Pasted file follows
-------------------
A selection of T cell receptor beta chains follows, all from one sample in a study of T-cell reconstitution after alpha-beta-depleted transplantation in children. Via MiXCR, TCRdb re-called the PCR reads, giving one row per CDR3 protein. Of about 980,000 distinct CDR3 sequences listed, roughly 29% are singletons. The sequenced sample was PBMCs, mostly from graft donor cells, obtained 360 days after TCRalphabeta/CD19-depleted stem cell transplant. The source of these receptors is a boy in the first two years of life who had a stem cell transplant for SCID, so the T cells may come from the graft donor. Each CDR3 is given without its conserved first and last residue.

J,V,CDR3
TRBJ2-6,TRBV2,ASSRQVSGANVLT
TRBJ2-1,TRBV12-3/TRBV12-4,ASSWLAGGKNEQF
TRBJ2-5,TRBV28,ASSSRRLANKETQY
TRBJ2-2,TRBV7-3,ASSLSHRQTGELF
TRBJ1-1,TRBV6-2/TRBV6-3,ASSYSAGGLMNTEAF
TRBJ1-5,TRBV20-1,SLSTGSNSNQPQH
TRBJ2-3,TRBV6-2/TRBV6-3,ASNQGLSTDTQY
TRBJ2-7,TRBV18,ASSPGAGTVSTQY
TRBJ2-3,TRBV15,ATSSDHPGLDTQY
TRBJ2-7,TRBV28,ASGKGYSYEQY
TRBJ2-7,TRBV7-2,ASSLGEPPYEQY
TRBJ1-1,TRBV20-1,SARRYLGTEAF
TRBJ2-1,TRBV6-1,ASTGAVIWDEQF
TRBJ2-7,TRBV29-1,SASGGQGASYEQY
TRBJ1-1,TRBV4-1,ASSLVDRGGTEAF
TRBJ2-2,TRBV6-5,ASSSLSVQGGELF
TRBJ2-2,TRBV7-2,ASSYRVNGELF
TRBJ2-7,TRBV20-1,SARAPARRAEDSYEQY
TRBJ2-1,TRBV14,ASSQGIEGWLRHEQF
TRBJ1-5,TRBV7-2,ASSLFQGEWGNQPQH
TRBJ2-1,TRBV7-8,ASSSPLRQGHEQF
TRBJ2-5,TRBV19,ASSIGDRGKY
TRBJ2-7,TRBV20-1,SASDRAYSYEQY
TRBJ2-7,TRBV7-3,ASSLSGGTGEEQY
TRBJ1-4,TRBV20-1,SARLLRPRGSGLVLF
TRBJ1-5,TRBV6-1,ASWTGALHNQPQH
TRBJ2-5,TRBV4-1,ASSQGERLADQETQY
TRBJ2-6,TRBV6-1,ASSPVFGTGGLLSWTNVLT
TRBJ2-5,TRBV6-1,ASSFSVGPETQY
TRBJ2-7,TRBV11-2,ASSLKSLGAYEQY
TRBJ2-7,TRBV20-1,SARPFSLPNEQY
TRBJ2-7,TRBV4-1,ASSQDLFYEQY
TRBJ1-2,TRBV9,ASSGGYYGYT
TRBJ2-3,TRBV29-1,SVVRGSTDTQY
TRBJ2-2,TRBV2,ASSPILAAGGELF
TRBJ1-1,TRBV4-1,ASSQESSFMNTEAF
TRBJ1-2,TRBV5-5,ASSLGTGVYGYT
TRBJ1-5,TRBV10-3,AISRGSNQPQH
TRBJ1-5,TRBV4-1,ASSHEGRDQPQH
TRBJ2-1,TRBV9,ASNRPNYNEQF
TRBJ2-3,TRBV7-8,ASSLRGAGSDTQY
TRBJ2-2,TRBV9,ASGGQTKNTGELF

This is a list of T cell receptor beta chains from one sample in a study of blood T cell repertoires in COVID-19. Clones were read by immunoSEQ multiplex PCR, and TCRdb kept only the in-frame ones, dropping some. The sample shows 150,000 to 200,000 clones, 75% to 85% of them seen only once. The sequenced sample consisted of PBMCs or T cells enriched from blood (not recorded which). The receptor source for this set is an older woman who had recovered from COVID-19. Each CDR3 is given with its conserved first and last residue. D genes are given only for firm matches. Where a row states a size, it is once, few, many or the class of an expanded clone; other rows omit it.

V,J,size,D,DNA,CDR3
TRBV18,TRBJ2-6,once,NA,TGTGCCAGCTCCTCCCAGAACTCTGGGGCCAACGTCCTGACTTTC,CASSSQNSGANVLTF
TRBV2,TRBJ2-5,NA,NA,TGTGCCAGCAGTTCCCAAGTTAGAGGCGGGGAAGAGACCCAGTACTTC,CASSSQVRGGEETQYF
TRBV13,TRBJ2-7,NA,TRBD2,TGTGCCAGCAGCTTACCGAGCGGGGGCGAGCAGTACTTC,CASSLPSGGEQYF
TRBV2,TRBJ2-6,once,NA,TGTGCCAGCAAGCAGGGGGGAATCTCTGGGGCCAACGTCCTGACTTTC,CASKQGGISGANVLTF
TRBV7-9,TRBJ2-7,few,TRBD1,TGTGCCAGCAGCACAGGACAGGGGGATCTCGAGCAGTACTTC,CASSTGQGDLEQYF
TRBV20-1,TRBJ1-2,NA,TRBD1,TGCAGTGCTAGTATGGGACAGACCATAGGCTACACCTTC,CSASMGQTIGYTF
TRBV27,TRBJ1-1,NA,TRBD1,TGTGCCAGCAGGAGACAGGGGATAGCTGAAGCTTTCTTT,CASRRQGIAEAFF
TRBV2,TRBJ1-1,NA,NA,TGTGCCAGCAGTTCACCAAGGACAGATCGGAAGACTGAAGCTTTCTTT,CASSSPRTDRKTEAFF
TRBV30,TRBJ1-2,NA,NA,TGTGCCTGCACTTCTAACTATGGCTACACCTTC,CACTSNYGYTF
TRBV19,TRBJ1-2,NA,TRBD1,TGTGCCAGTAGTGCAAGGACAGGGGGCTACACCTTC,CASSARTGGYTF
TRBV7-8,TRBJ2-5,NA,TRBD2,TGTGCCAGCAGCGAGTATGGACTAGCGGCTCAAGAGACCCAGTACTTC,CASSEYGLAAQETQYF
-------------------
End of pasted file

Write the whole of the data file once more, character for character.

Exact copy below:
A selection of T cell receptor beta chains follows, all from one sample in a study of T-cell reconstitution after alpha-beta-depleted transplantation in children. Via MiXCR, TCRdb re-called the PCR reads, giving one row per CDR3 protein. Of about 980,000 distinct CDR3 sequences listed, roughly 29% are singletons. The sequenced sample was PBMCs, mostly from graft donor cells, obtained 360 days after TCRalphabeta/CD19-depleted stem cell transplant. The source of these receptors is a boy in the first two years of life who had a stem cell transplant for SCID, so the T cells may come from the graft donor. Each CDR3 is given without its conserved first and last residue.

J,V,CDR3
TRBJ2-6,TRBV2,ASSRQVSGANVLT
TRBJ2-1,TRBV12-3/TRBV12-4,ASSWLAGGKNEQF
TRBJ2-5,TRBV28,ASSSRRLANKETQY
TRBJ2-2,TRBV7-3,ASSLSHRQTGELF
TRBJ1-1,TRBV6-2/TRBV6-3,ASSYSAGGLMNTEAF
TRBJ1-5,TRBV20-1,SLSTGSNSNQPQH
TRBJ2-3,TRBV6-2/TRBV6-3,ASNQGLSTDTQY
TRBJ2-7,TRBV18,ASSPGAGTVSTQY
TRBJ2-3,TRBV15,ATSSDHPGLDTQY
TRBJ2-7,TRBV28,ASGKGYSYEQY
TRBJ2-7,TRBV7-2,ASSLGEPPYEQY
TRBJ1-1,TRBV20-1,SARRYLGTEAF
TRBJ2-1,TRBV6-1,ASTGAVIWDEQF
TRBJ2-7,TRBV29-1,SASGGQGASYEQY
TRBJ1-1,TRBV4-1,ASSLVDRGGTEAF
TRBJ2-2,TRBV6-5,ASSSLSVQGGELF
TRBJ2-2,TRBV7-2,ASSYRVNGELF
TRBJ2-7,TRBV20-1,SARAPARRAEDSYEQY
TRBJ2-1,TRBV14,ASSQGIEGWLRHEQF
TRBJ1-5,TRBV7-2,ASSLFQGEWGNQPQH
TRBJ2-1,TRBV7-8,ASSSPLRQGHEQF
TRBJ2-5,TRBV19,ASSIGDRGKY
TRBJ2-7,TRBV20-1,SASDRAYSYEQY
TRBJ2-7,TRBV7-3,ASSLSGGTGEEQY
TRBJ1-4,TRBV20-1,SARLLRPRGSGLVLF
TRBJ1-5,TRBV6-1,ASWTGALHNQPQH
TRBJ2-5,TRBV4-1,ASSQGERLADQETQY
TRBJ2-6,TRBV6-1,ASSPVFGTGGLLSWTNVLT
TRBJ2-5,TRBV6-1,ASSFSVGPETQY
TRBJ2-7,TRBV11-2,ASSLKSLGAYEQY
TRBJ2-7,TRBV20-1,SARPFSLPNEQY
TRBJ2-7,TRBV4-1,ASSQDLFYEQY
TRBJ1-2,TRBV9,ASSGGYYGYT
TRBJ2-3,TRBV29-1,SVVRGSTDTQY
TRBJ2-2,TRBV2,ASSPILAAGGELF
TRBJ1-1,TRBV4-1,ASSQESSFMNTEAF
TRBJ1-2,TRBV5-5,ASSLGTGVYGYT
TRBJ1-5,TRBV10-3,AISRGSNQPQH
TRBJ1-5,TRBV4-1,ASSHEGRDQPQH
TRBJ2-1,TRBV9,ASNRPNYNEQF
TRBJ2-3,TRBV7-8,ASSLRGAGSDTQY
TRBJ2-2,TRBV9,ASGGQTKNTGELF

This is a list of T cell receptor beta chains from one sample in a study of blood T cell repertoires in COVID-19. Clones were read by immunoSEQ multiplex PCR, and TCRdb kept only the in-frame ones, dropping some. The sample shows 150,000 to 200,000 clones, 75% to 85% of them seen only once. The sequenced sample consisted of PBMCs or T cells enriched from blood (not recorded which). The receptor source for this set is an older woman who had recovered from COVID-19. Each CDR3 is given with its conserved first and last residue. D genes are given only for firm matches. Where a row states a size, it is once, few, many or the class of an expanded clone; other rows omit it.

V,J,size,D,DNA,CDR3
TRBV18,TRBJ2-6,once,NA,TGTGCCAGCTCCTCCCAGAACTCTGGGGCCAACGTCCTGACTTTC,CASSSQNSGANVLTF
TRBV2,TRBJ2-5,NA,NA,TGTGCCAGCAGTTCCCAAGTTAGAGGCGGGGAAGAGACCCAGTACTTC,CASSSQVRGGEETQYF
TRBV13,TRBJ2-7,NA,TRBD2,TGTGCCAGCAGCTTACCGAGCGGGGGCGAGCAGTACTTC,CASSLPSGGEQYF
TRBV2,TRBJ2-6,once,NA,TGTGCCAGCAAGCAGGGGGGAATCTCTGGGGCCAACGTCCTGACTTTC,CASKQGGISGANVLTF
TRBV7-9,TRBJ2-7,few,TRBD1,TGTGCCAGCAGCACAGGACAGGGGGATCTCGAGCAGTACTTC,CASSTGQGDLEQYF
TRBV20-1,TRBJ1-2,NA,TRBD1,TGCAGTGCTAGTATGGGACAGACCATAGGCTACACCTTC,CSASMGQTIGYTF
TRBV27,TRBJ1-1,NA,TRBD1,TGTGCCAGCAGGAGACAGGGGATAGCTGAAGCTTTCTTT,CASRRQGIAEAFF
TRBV2,TRBJ1-1,NA,NA,TGTGCCAGCAGTTCACCAAGGACAGATCGGAAGACTGAAGCTTTCTTT,CASSSPRTDRKTEAFF
TRBV30,TRBJ1-2,NA,NA,TGTGCCTGCACTTCTAACTATGGCTACACCTTC,CACTSNYGYTF
TRBV19,TRBJ1-2,NA,TRBD1,TGTGCCAGTAGTGCAAGGACAGGGGGCTACACCTTC,CASSARTGGYTF
TRBV7-8,TRBJ2-5,NA,TRBD2,TGTGCCAGCAGCGAGTATGGACTAGCGGCTCAAGAGACCCAGTACTTC,CASSEYGLAAQETQYF